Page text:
Nothing pairs worse with wrongdoing than cowardice or uncertainty. That muddies the waters, just as the Deep Space Nine writers tried to muddy them via Sisko’s log entries in In the Pale Moonlight. The captain lacks Silva’s, or Garak’s, conviction; even his willingness to keep everything a secret, to keep the burden to himself, gets repurposed as something ennobling rather than something despicable. We see his doubt, and it permits us to go back to rooting for him the following week. His doubt excuses his deeds.
But Shakespeare won’t play that game. His character understands that, on some level – even if fate demands he serve as Scotland’s king – it’s still wrong to kill Duncan. There’s no righteousness; his moral filter is the same as ours. But he just…disregards it! Our outrage builds. You can’t just disregard your morals! How dare he?!? He knows better! And we feel disgusted by Macbeth, or horrified with him, in turn.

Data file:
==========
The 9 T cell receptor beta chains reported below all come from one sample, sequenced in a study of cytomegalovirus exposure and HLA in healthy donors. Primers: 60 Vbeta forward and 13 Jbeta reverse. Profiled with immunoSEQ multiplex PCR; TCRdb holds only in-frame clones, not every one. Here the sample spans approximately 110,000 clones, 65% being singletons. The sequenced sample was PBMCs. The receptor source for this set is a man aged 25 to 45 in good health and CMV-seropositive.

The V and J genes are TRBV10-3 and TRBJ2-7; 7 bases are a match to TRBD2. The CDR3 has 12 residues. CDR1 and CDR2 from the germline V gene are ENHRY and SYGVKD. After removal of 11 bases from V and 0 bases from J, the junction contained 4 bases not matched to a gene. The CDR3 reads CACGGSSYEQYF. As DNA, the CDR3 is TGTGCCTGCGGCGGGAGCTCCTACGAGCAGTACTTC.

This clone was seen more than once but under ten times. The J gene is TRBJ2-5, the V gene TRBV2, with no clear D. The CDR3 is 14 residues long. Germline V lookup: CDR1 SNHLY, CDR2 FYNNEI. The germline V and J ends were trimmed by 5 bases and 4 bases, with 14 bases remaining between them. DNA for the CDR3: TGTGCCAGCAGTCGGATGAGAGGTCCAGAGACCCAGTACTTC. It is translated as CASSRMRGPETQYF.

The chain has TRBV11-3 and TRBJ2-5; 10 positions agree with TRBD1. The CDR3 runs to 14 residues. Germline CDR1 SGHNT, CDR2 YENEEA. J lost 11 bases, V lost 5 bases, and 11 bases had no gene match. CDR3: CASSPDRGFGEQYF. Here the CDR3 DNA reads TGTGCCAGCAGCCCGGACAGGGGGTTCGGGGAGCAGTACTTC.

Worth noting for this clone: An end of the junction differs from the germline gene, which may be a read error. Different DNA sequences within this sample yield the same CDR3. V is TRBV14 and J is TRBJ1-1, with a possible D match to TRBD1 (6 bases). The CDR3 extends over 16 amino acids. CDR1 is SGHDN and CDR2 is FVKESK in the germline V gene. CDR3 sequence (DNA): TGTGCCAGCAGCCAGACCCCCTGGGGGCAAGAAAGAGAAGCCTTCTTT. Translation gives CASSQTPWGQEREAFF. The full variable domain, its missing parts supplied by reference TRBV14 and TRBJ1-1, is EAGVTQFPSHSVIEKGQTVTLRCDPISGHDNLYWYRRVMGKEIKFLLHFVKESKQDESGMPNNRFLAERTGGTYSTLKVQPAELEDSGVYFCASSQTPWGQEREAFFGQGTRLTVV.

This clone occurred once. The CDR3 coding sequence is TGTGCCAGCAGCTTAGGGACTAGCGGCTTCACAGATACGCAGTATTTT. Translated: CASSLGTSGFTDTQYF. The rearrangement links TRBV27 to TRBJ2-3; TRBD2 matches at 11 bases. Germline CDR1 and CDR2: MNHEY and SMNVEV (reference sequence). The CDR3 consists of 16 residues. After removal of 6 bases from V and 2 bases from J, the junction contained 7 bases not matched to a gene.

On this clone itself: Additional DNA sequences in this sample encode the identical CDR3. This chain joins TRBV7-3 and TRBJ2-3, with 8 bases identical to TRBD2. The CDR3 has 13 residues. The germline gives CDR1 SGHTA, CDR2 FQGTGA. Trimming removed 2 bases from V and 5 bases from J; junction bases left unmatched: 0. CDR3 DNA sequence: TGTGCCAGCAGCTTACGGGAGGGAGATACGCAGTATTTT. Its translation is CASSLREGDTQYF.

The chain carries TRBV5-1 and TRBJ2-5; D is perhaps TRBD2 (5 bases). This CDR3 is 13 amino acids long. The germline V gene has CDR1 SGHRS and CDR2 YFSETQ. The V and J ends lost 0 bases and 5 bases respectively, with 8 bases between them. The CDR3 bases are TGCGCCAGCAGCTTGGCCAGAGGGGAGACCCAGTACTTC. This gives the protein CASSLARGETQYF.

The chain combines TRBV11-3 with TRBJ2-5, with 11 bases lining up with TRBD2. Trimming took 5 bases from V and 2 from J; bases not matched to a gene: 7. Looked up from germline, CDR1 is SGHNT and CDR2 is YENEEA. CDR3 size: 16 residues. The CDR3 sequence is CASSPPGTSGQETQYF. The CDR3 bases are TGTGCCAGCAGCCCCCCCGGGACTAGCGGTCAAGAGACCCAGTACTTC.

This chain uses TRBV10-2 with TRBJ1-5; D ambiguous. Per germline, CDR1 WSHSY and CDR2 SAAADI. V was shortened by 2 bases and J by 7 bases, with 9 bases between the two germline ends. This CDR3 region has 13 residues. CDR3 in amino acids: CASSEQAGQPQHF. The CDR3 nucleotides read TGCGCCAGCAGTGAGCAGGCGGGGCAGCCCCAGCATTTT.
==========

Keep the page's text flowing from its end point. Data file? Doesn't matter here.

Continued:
But I often wonder whether we should feel some degree of compassion for Macbeth.
Should we see him as a man caught between forces greater than himself – his wife’s passion, the hands of fate (it doesn’t seem like anyone’s capable of breaking the prophecy), the need to preserve his family’s future, and the opportunity Duncan presents him with by indulging his ambition? (I keep harping on this point because when you occupy a position with such momentous responsibilities, you really do need to make smarter decisions regarding your upper ranks than Duncan does. His mistakes may be understandable, but that doesn’t make them excusable…right?)
Should we note Macbeth’s inability to sleep or think clearly after his crimes?
Should we feel sorrow as we watch the consequences of his reluctant choice unravel the entire tapestry of his life?
I think that the glimpses Shakespeare offers us into Macbeth’s mind provide us with some fascinating questions about the nature of betrayal and regret. There’s no doubt that Macbeth feels guilty, or that Macbeth hates – a strong word, but the right one – himself for what he’s done and what he’s become; his misery and self-loathing is the source of the “Are we who we are or what we do?” question I asked you at the beginning of the semester.